“There is nothing to writing. All you do is sit down at a typewriter and bleed.” ~ Ernest Hemmingway
Maybe it’s time to buy a typewriter again.
I remember the days when we all wrote on typewriters—yes, I really do. Can we go back to old school? Is it possible? Build street teams in every city, like the underground rappers used to do. Go into all the cafes, the bars, the colleges, the gyms, the religious centers, plaster every major city with hard copies of essays and articles that people can hold in their hands and read over a pint of beer or a cup of coffee.
Of course, that would be called pollution. How many trees would get murdered in the process. But to me, somehow, it would be a beautiful site to see those essays floating on the wind down a dirty street and randomly into the hands of passersby who would otherwise never have seen them.
How unfortunate that we no longer trust our own minds to reach conclusions, but we must continually second-guess ourselves, relying on AI to tell us what is true and what isn’t. When I was in High School, I went to the library and read different books with contrasting views. Then, I had to form my own conclusions. I could even come up with a new theory if I wanted to, as long as I created a compelling argument. Now, we have AI telling us what is true and what isn’t. There is no room to question. Reaching conclusions at odds with AI is heresy.
However, AI isn’t forming conclusions on its own. They originate in the minds of the transhumanist eugenicists like Dr Fauci who are feeding AI “The Science”. These guys should read more science fiction. How long will it be before the machines start forming their own conclusions and turn on their masters?
But you know what? Maybe this gives us the impetus to trust our own minds once again. My parents always used to tell me my brain was a muscle, just like any other muscle in my body. It needed to be exercised or it became soft and lazy. We must keep thinking independently, exercising our brains by evaluating information and drawing our own conclusions.
As a martial artist and a fighter, I am conscious of peripheral vision, of instincts, of judging distances and the moods of those around me. If I were to give all of that up to a machine because I’ve been assured machines can do it all so much better than I can, eventually I will lose those natural instincts that I developed over countless hours of training. Don’t people understand this?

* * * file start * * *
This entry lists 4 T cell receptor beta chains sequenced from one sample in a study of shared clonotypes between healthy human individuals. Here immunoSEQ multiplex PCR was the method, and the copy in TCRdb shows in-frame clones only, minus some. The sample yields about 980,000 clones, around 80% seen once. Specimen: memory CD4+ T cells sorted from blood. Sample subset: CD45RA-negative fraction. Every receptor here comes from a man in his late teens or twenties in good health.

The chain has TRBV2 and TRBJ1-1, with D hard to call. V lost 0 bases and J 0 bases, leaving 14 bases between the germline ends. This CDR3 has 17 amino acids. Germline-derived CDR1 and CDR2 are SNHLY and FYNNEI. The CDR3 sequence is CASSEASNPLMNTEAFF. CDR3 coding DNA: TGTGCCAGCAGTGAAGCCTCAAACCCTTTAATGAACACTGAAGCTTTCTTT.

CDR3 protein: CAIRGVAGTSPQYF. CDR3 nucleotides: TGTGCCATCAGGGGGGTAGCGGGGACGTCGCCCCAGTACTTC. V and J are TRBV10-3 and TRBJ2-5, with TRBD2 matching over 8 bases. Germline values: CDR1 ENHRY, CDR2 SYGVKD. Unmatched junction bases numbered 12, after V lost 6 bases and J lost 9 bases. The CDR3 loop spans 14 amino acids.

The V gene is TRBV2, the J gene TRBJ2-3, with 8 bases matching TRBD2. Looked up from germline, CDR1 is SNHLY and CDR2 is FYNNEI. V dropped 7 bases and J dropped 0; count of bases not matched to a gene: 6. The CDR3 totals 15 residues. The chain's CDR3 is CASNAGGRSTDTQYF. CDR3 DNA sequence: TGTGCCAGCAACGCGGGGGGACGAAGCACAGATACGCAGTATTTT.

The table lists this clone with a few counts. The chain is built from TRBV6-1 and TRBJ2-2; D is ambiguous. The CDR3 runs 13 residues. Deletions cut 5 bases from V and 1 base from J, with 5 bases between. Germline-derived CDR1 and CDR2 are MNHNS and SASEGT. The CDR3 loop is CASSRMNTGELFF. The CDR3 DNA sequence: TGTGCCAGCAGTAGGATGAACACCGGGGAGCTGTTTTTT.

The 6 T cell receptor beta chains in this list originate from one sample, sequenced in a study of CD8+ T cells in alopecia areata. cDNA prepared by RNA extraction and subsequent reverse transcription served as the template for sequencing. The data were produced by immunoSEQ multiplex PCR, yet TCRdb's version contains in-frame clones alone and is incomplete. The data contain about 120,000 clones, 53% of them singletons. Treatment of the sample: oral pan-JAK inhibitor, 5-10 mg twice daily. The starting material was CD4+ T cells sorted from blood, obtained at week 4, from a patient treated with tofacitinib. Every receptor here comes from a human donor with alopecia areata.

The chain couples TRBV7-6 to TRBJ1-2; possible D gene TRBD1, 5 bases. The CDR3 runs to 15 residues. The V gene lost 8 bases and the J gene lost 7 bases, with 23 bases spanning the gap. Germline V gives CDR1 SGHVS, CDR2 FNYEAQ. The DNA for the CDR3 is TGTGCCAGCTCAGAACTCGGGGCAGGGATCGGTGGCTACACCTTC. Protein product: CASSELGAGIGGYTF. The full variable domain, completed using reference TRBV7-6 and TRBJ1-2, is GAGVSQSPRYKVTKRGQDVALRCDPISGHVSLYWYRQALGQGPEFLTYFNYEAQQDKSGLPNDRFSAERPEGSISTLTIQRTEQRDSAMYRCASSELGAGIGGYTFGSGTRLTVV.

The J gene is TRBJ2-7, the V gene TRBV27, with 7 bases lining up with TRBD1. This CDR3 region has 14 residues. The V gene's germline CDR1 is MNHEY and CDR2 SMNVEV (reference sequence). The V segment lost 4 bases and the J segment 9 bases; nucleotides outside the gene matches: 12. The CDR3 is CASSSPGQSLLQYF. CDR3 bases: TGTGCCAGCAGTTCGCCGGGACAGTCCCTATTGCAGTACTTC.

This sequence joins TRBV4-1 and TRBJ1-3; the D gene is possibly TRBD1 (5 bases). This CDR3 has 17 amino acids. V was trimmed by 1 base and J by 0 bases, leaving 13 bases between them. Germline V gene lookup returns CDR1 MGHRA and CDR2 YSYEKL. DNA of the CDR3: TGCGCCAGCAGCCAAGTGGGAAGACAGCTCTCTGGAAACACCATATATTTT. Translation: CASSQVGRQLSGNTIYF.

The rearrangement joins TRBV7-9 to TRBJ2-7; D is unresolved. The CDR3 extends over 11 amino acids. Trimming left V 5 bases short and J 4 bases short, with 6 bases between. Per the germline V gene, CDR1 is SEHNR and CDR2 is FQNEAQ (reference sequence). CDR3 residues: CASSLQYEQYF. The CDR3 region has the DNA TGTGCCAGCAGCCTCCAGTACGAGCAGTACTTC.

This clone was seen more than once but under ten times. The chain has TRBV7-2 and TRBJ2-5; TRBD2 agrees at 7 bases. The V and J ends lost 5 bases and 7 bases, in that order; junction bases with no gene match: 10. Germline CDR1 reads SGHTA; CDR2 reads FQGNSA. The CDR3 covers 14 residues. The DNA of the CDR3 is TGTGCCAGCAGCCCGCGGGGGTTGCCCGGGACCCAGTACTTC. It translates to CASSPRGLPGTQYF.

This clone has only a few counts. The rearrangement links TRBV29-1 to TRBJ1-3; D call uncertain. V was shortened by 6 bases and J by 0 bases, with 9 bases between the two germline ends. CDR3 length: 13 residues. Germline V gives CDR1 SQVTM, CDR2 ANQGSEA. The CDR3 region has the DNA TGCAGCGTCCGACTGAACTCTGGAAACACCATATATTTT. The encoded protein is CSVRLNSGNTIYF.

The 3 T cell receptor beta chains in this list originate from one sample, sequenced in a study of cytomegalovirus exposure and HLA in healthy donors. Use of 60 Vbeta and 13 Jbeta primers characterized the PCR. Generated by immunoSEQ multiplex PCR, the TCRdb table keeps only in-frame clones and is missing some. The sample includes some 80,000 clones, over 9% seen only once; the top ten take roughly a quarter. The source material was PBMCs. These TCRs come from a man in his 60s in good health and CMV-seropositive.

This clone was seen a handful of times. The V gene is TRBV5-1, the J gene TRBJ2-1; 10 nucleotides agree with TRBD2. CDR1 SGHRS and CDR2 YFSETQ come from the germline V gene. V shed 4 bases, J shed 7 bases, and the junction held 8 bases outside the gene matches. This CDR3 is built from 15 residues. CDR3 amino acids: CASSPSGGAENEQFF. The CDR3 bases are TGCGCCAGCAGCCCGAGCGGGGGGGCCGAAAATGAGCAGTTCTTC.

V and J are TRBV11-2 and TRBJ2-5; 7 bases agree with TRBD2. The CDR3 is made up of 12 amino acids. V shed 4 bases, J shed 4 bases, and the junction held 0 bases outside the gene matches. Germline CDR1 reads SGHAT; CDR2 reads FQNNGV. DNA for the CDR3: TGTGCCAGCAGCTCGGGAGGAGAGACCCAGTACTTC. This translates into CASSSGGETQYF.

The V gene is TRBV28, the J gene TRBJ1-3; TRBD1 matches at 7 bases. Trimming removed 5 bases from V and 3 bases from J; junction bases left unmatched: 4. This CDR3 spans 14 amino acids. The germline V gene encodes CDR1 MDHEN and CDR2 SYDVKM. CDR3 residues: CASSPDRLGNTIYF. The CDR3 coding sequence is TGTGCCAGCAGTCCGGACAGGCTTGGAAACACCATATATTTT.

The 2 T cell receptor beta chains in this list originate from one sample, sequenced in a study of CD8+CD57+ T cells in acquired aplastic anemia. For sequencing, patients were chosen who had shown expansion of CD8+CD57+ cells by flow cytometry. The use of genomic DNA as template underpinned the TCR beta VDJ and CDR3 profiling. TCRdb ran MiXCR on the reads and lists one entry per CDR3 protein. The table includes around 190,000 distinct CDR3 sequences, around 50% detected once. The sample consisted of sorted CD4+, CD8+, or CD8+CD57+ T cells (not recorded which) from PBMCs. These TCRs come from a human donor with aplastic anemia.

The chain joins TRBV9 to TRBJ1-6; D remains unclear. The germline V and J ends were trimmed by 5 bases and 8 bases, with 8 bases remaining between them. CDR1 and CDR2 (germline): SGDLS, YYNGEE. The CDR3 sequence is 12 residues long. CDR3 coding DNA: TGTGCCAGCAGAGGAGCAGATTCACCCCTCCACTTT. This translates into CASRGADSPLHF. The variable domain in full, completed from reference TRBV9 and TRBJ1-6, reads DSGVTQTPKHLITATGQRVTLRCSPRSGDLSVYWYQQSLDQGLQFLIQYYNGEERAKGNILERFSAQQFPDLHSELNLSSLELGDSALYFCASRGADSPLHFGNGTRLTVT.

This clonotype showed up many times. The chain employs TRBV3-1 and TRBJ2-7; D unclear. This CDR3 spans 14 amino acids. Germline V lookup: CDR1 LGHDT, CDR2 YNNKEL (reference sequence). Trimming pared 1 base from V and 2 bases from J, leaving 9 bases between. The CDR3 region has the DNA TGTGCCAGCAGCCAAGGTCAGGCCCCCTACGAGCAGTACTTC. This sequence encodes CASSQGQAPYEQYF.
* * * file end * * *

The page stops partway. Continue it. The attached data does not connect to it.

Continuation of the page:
For the past two years, the brainwashing has been relentless. Trust the Science. Trust the Experts. Trust the mainstream media. Trust your government.
I find it creepy to think that before Covid, if you had told any of my liberal friends to trust the mainstream media or the government they would have said, forget it! And then, bam! Covid hit and it was like a switch flipped and suddenly, everyone stopped thinking independently and began religiously “following the science.”
When I started InsideOUT Writers, the creative writing program for incarcerated youth in Los Angeles, I was able to fulfill a dream of mine to publish a book of their writings. The impression that people had of these youth was based on what they had heard in the media, and it was all one-sided. When I started the program in 1996, I received no encouragement from friends or family. They all thought I was crazy. Public opinion was firmly against these youth. Leaders like Joe Biden and Hillary Clinton encouraged the opinion that they were all faceless monsters.
The thing is, no one had ever listened to their voices, in their own words. I’m thankful I was able to give them that chance. The result was What We See: Poems and Essays from Inside Juvenile Hall.
Thousands of copies were sent out to schools, universities, libraries, detention centers, court houses. I remember one day walking down the hall at East LA Skills Center and seeing a kid sitting on a chair, reading that book. How had it come to be in his hands? I couldn’t say. It just made me happy to see it there, so unexpectedly. I will never know how many young people that book helped but I do know that if I hadn’t had the determination to get it published—to go against popular opinion and every preconceived notion that people had of these youth, it would have never helped anyone. And the general public would have never had the opportunity to hear an opposing view and perhaps change their minds about how they thought of these youth.
The youth in the program, at Central Juvenile Hall, wrote at a steal table in a noisy room. They wrote with pen and paper. I would take it home and late at night when everyone was asleep, I would type up their writing, so they could see it as if it had been published. Sometimes I would draw artwork to go with the writing. Then, at the next session, I would bring it back so they could hold it in their hands. So that it was real to them.
I pray we never lose this reality.